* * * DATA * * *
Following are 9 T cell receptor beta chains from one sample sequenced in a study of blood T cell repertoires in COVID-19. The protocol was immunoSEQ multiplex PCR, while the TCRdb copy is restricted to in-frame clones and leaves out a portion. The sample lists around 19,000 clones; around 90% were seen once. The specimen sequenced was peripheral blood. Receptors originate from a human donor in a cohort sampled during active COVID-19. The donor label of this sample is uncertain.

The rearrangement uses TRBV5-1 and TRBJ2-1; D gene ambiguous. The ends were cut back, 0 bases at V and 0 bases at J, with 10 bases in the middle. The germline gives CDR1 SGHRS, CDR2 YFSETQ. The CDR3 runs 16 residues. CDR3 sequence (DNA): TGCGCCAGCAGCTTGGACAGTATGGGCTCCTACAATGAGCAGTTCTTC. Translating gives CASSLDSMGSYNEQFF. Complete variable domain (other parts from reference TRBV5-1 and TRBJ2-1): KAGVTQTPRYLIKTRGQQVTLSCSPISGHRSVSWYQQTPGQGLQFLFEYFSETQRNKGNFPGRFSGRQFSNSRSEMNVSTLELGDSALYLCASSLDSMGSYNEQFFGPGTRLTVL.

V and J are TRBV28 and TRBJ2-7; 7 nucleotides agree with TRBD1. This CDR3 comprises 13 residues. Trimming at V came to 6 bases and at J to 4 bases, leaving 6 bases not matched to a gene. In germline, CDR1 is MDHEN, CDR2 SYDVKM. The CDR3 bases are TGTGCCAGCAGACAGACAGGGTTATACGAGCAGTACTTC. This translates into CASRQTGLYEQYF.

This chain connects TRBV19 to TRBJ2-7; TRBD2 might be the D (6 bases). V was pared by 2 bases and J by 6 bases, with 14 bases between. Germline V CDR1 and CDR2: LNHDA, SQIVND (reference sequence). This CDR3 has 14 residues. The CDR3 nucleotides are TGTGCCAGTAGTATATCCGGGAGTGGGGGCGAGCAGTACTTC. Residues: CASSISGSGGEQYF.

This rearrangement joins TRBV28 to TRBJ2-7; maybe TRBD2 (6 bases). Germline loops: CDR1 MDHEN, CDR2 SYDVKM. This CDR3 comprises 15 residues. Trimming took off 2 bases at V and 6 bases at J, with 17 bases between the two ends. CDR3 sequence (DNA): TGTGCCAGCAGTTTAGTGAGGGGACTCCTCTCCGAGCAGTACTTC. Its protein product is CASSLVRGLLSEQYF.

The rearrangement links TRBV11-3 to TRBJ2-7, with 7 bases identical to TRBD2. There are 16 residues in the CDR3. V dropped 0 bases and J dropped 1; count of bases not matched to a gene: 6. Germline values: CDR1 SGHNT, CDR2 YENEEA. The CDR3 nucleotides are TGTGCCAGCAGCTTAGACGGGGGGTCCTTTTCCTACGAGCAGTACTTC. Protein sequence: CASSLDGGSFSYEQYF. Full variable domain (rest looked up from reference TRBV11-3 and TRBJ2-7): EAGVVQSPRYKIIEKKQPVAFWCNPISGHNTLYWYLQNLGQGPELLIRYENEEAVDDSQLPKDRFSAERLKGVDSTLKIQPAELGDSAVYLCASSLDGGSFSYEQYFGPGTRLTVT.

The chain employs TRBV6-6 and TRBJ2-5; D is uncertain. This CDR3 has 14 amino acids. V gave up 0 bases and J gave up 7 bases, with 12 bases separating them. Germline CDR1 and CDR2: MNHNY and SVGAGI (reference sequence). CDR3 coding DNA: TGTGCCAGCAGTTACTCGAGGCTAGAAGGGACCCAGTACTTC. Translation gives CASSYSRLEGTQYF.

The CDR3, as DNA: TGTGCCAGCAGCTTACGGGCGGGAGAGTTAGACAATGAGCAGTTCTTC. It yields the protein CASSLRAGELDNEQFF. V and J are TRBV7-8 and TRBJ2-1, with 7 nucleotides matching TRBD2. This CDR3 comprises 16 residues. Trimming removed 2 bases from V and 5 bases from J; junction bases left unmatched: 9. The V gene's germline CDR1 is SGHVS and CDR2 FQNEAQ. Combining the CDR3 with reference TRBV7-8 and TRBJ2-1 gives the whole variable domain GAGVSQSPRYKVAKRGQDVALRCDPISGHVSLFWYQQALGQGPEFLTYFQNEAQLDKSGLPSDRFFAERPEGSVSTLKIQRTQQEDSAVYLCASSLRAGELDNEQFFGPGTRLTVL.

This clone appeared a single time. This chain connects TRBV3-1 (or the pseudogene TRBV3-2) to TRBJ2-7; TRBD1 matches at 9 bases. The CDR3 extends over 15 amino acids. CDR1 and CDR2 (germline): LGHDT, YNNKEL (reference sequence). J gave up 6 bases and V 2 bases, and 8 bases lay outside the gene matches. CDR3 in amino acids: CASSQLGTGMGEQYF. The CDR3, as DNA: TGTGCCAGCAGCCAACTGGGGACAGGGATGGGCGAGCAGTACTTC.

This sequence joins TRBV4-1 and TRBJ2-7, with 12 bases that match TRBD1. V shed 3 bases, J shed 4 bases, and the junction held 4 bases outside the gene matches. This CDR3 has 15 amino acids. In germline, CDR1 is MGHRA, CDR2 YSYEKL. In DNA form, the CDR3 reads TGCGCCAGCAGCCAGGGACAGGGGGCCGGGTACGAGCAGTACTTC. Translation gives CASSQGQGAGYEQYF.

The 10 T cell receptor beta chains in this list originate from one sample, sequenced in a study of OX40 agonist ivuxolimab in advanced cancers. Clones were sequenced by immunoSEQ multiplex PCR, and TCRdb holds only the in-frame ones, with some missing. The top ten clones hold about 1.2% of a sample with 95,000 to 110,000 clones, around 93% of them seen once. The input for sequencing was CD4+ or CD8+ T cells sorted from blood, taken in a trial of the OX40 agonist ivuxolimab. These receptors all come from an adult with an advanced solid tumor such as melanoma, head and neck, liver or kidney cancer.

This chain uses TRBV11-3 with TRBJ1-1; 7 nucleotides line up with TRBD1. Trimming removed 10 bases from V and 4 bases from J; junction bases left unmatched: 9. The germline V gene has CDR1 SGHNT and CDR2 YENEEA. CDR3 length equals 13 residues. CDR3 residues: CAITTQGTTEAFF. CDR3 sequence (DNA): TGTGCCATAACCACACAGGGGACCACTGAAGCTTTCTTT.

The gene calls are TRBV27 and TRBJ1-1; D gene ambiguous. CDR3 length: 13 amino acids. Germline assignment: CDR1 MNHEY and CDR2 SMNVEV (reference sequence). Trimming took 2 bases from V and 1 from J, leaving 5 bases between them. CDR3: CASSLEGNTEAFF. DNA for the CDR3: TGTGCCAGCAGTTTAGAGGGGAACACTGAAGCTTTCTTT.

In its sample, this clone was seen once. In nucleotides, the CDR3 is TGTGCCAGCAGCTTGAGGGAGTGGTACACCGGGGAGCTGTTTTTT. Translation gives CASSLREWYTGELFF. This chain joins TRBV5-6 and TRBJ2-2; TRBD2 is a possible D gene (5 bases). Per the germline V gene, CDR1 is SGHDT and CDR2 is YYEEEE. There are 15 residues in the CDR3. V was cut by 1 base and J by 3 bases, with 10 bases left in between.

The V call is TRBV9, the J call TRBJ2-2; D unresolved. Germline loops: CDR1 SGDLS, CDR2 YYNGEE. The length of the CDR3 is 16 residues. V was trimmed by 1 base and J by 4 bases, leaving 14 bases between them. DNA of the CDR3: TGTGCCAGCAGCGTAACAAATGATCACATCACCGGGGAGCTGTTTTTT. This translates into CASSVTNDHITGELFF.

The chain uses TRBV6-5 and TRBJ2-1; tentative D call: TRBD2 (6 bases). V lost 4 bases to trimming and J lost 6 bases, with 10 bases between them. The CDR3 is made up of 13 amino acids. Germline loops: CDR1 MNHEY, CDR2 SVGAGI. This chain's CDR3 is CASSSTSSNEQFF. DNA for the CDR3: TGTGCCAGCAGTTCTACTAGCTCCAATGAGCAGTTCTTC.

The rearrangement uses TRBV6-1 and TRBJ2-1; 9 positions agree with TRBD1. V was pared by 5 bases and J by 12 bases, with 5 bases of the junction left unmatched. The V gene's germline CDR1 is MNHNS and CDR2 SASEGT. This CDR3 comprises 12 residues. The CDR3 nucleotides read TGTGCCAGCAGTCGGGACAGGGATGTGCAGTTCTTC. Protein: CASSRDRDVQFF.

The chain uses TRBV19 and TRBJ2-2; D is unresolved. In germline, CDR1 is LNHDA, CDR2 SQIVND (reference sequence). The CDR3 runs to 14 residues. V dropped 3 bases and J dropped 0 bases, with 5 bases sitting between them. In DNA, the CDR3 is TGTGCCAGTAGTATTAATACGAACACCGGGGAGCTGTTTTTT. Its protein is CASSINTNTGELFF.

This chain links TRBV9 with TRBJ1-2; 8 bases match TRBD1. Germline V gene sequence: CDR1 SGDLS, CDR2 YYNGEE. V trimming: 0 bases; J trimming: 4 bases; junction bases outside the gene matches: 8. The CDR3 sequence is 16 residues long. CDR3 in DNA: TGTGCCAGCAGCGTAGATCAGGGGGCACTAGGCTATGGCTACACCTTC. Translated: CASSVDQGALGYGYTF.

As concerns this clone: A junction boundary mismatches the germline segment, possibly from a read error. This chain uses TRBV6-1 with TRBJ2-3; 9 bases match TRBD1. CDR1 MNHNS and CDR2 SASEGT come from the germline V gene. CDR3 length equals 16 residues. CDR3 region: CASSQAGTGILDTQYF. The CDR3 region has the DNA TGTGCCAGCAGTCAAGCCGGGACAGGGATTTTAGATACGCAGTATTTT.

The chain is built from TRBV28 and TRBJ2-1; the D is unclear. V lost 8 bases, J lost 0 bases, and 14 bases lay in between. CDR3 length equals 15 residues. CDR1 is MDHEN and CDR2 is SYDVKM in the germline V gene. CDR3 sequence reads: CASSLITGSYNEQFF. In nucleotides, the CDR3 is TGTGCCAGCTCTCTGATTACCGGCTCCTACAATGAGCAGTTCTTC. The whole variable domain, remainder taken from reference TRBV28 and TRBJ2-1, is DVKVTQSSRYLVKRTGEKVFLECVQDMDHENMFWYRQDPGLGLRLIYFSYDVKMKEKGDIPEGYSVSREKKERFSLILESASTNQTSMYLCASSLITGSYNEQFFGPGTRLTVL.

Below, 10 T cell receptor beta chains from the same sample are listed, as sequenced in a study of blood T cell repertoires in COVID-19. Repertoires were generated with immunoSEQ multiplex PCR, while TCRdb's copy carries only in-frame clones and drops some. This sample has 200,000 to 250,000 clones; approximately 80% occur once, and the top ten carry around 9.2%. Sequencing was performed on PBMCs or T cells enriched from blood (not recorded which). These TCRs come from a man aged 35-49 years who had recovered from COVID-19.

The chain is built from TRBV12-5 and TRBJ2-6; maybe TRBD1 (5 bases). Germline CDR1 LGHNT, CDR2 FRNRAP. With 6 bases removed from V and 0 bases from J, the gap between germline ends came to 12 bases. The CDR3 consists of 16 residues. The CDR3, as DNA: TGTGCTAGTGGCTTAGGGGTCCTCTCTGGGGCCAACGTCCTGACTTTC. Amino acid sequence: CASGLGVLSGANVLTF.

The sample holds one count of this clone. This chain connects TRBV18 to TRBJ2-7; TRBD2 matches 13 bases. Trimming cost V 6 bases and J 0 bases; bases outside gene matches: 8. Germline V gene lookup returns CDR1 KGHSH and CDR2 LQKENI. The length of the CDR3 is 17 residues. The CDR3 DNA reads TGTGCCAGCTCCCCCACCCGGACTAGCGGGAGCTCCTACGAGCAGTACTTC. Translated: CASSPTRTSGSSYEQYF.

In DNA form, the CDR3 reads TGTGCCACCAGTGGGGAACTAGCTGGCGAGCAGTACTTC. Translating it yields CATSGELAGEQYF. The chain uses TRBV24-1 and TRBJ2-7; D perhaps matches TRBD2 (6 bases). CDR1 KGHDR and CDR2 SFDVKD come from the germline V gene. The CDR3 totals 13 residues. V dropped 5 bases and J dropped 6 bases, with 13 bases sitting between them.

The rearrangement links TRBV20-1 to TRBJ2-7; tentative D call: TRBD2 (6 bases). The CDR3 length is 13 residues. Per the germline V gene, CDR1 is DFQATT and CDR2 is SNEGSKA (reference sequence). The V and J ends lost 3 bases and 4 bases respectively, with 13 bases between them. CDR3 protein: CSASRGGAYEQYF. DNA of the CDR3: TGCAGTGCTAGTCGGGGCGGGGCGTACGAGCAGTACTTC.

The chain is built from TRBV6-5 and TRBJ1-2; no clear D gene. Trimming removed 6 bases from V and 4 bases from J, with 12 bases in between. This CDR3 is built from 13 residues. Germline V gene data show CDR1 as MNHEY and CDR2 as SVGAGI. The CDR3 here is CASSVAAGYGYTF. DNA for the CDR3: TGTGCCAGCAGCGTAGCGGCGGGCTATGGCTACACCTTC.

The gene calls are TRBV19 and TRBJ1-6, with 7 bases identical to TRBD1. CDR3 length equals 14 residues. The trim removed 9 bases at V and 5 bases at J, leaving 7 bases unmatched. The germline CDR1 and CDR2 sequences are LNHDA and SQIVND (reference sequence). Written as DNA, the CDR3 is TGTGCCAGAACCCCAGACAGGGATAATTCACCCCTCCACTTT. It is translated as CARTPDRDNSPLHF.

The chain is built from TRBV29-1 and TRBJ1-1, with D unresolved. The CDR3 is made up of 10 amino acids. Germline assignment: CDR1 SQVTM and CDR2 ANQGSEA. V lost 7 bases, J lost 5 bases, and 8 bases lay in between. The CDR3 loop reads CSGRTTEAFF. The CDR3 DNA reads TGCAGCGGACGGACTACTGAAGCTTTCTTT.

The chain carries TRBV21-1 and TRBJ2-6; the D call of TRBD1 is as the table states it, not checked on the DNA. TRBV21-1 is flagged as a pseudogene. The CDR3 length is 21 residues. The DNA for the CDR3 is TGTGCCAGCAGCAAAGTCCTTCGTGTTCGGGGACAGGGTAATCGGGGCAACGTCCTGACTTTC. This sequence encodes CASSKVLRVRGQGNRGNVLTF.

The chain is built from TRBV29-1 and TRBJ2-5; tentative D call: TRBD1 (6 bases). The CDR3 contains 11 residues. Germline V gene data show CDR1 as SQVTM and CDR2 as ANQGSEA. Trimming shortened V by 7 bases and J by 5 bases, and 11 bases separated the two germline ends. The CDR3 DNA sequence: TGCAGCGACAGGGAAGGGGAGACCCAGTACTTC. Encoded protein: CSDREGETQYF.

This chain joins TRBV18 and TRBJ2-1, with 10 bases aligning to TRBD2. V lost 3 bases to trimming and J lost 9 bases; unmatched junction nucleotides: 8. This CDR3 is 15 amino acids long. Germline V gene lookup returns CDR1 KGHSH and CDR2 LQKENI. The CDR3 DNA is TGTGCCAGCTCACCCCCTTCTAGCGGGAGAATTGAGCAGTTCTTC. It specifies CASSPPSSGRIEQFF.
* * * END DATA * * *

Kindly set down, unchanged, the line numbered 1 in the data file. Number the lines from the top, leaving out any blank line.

Following are 9 T cell receptor beta chains from one sample sequenced in a study of blood T cell repertoires in COVID-19. The protocol was immunoSEQ multiplex PCR, while the TCRdb copy is restricted to in-frame clones and leaves out a portion. The sample lists around 19,000 clones; around 90% were seen once. The specimen sequenced was peripheral blood. Receptors originate from a human donor in a cohort sampled during active COVID-19. The donor label of this sample is uncertain.